A Dotfile History

Posted on 2022-04-11

Much has changed since I made a brief post about my dotfiles and which tools I use, but my fondness for managed dotfiles has not changed. Being able to track the changes I make to setup on one machine greatly reduces the complexity of setting up new ones or apply the changes to the other machines that I use.

This post started as a sub-section of a more elaborate post describing to how to manage full system configurations using nix flakes. However, as I continued writing I realized that what was intended as a slight digressions grew out of proportions and would probably be better as an individual post entirely.

I respect that not everyone cares about how I managed dotfiles in the past, but I’m sure most people have a turbulent relationship with dotfiles in one way or another so the following post might be interesting to you. In any case, I write this mostly for myself to remember.

Primordial soup, aka rotfiles

In my early days of Linux I’m fairly certain I didn’t have any management of dotfiles at all. The first memory I have of any kind of “dotfile curation” was a .vimrc copied between myself and a few friends. I definitely did not use any form of version control. No application to manage or install configurations. No consideration regarding which version or even which applications were installed on a machine nor any means of upgrading existing applications and configurations.

Configuration files were left to rot or forgotten on decommissioned machines and through the means of “customization” Darwinism only the most fit1 tweaks would stand a chance of surviving. While without sensible tracking and diffing, useful changes to configuration files on one system would easily be forgotten and eventually lost.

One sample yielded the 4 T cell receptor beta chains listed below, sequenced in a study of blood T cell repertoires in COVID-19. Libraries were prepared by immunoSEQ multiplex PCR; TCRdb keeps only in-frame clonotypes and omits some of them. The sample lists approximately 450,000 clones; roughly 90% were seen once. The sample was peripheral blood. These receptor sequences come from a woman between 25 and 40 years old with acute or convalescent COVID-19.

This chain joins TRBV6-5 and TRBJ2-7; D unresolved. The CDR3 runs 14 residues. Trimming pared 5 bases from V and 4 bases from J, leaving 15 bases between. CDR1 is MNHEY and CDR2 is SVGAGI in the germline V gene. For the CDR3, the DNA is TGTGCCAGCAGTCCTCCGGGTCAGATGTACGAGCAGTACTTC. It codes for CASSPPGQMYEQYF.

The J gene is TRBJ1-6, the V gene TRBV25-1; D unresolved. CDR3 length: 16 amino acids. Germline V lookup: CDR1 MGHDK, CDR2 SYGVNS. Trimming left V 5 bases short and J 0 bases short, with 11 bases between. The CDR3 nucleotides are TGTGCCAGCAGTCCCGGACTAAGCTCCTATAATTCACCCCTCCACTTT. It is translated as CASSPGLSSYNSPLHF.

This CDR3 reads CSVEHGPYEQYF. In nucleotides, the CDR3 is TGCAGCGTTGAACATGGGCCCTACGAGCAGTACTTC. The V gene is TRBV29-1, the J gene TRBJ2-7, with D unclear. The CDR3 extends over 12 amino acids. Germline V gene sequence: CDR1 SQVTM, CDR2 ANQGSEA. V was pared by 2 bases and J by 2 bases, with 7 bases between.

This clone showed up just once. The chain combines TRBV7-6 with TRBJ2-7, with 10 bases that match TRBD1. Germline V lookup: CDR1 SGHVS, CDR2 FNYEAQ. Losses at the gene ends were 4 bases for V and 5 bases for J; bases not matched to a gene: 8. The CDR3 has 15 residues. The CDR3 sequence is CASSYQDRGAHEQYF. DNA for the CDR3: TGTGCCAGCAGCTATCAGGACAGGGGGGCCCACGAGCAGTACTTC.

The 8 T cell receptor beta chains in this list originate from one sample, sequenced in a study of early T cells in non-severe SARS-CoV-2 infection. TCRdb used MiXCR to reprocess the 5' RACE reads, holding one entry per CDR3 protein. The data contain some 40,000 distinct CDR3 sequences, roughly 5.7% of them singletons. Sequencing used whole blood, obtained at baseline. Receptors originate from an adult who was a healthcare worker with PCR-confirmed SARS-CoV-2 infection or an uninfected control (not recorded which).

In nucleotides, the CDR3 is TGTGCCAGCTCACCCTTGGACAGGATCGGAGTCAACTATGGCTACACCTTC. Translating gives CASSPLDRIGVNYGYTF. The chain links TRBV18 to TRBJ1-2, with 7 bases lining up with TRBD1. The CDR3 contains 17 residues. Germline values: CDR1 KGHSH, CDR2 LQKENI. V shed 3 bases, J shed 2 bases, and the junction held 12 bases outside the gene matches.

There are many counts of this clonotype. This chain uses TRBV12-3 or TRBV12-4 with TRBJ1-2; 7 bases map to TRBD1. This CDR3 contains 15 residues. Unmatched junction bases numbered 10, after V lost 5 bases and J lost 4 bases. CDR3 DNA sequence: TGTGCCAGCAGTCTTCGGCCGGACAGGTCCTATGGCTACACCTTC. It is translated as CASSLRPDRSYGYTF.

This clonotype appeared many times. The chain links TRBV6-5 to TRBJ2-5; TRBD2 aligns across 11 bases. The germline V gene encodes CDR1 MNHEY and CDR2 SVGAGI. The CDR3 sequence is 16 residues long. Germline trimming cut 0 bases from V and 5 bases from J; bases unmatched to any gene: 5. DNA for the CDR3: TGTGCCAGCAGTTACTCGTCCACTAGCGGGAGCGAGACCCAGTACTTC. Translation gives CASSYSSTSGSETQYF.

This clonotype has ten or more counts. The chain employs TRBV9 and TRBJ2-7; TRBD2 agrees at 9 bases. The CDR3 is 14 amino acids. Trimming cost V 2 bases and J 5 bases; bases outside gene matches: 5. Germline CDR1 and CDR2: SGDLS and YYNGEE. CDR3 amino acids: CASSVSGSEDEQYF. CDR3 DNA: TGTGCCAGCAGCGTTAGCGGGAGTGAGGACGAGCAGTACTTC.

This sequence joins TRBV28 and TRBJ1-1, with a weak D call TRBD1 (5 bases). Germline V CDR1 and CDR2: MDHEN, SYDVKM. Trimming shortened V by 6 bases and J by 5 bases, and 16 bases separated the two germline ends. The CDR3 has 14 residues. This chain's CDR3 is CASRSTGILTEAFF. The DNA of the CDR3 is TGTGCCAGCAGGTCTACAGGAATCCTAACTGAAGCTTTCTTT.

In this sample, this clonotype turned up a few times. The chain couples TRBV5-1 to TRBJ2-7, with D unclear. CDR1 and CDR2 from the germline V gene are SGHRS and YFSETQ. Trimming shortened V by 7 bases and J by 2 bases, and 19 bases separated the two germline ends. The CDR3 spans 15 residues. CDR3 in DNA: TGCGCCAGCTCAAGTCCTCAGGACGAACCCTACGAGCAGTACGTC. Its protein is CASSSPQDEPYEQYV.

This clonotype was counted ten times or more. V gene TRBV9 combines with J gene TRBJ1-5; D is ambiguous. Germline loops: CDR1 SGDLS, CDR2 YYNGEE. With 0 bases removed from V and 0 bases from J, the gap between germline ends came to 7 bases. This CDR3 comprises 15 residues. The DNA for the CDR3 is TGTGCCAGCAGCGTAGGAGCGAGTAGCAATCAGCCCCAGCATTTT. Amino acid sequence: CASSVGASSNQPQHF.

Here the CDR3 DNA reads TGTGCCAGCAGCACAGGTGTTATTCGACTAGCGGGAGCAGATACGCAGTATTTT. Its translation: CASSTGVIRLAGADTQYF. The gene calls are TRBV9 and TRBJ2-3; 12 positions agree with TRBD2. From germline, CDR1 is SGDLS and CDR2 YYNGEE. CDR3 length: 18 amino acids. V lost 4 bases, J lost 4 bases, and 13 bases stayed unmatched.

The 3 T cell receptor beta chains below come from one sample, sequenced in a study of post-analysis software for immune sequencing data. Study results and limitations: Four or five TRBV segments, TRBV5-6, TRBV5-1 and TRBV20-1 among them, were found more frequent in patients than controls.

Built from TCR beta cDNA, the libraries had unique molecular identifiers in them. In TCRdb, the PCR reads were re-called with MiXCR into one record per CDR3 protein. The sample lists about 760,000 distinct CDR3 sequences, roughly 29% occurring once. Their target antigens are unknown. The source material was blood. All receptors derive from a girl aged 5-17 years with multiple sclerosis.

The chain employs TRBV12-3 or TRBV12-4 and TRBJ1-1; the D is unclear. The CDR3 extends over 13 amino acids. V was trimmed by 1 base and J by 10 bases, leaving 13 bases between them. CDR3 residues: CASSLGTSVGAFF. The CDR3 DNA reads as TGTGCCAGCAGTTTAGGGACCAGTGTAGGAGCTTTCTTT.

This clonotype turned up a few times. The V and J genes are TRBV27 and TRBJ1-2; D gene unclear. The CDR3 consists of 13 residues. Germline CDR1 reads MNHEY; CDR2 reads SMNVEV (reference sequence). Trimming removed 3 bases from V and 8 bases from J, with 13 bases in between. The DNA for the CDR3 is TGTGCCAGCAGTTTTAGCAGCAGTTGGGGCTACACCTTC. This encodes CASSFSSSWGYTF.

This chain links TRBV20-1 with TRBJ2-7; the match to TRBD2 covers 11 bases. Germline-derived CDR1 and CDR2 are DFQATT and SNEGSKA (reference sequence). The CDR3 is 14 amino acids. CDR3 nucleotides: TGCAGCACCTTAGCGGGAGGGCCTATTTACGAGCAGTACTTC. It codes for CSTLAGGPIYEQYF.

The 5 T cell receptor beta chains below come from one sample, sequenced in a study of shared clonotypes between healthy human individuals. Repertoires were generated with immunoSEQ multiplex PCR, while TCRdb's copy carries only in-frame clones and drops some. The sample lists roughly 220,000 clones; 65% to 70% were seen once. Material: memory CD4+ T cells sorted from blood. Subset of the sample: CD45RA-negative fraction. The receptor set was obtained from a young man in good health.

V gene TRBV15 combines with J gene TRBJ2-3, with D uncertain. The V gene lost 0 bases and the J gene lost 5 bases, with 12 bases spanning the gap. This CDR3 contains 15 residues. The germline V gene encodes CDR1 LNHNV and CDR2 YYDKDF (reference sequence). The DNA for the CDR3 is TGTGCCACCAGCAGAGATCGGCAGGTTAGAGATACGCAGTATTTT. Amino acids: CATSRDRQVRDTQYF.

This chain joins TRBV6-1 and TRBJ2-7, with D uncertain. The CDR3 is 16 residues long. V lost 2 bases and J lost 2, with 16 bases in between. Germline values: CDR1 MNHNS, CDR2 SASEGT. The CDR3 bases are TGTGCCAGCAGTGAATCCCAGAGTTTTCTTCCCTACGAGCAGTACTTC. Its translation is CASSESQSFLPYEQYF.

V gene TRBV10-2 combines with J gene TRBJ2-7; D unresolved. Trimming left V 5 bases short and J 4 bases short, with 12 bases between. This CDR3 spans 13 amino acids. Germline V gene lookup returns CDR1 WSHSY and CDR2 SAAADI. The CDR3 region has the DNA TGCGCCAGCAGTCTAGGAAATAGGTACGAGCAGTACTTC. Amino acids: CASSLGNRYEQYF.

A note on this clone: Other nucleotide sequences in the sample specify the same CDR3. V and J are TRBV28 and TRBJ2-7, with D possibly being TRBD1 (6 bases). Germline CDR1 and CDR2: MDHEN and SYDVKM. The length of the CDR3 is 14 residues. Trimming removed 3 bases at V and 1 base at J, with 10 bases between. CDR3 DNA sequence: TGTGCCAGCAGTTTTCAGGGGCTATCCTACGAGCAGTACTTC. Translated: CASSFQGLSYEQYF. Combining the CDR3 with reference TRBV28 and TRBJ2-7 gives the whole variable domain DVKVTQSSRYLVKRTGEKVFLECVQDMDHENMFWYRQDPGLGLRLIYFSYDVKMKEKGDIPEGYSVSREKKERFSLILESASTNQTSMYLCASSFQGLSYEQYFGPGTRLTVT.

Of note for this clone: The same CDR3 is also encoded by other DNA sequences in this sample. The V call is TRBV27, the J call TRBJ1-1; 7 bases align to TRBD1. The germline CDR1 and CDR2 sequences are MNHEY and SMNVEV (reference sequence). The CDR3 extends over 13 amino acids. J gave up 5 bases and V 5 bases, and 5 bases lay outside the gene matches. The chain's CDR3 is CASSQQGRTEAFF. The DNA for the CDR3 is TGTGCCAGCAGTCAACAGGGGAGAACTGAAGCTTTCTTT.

One of the first attempts I remember of keeping my dotfiles on a leash was to turn my user home directory into a git repository. By this I mean to simply git init inside of $HOME. At the time it must have felt like the greatest idea ever, but it quickly turns out there are a bunch of issues with this approach. Most of which I no longer remember, but I imagine just the fact that any git related tool (like a bash prompt status) used under $HOME will always detect that it’s running in some git worktree would suck quite bad. Similarly, without smart use of e.g. excludes there will always be a bunch of untracked files in the worktree.

It must have felt promising then to stumble over the Ask HN: What do you use to manage dotfiles? post over at the orange site. The top-rated comment details how to rather use a bare git repository somewhere under $HOME and defining a shell alias setting the --git-dir and --work-tree to point to the bare repo and $HOME respectively:

git init --bare $HOME/.myconf
alias config='/usr/bin/git --git-dir=$HOME/.myconf/ --work-tree=$HOME'
config config status.showUntrackedFiles no

The date of the Hacker News thread (February 10th, 2016) suspiciously coincides with the first commit of my dotfiles repo that I still have to this date2:

commit 61a3f80babec8c1339391462590dafe7ff30fe7f
Author: Martin Myrseth <mm@myme.no>
Date:   Wed Feb 10 11:59:23 2016 +0100

    Inital import of tuple

From the .zshrc of that commit:

alias conf="GIT_DIR=~/.dotfiles GIT_WORK_TREE=~ git"

I don’t think I was very impressed by this workflow because less than a year later I seem to have made the decision to switch setup again (without a mention as to why):

commit 6b0faf6ced6b20669fb3bab8b68617e94ea3ffb9
Author: Martin Myrseth <mm@myme.no>
Date:   Wed Dec 21 10:53:02 2016 +0100

    Switch to a GNU Stow based setup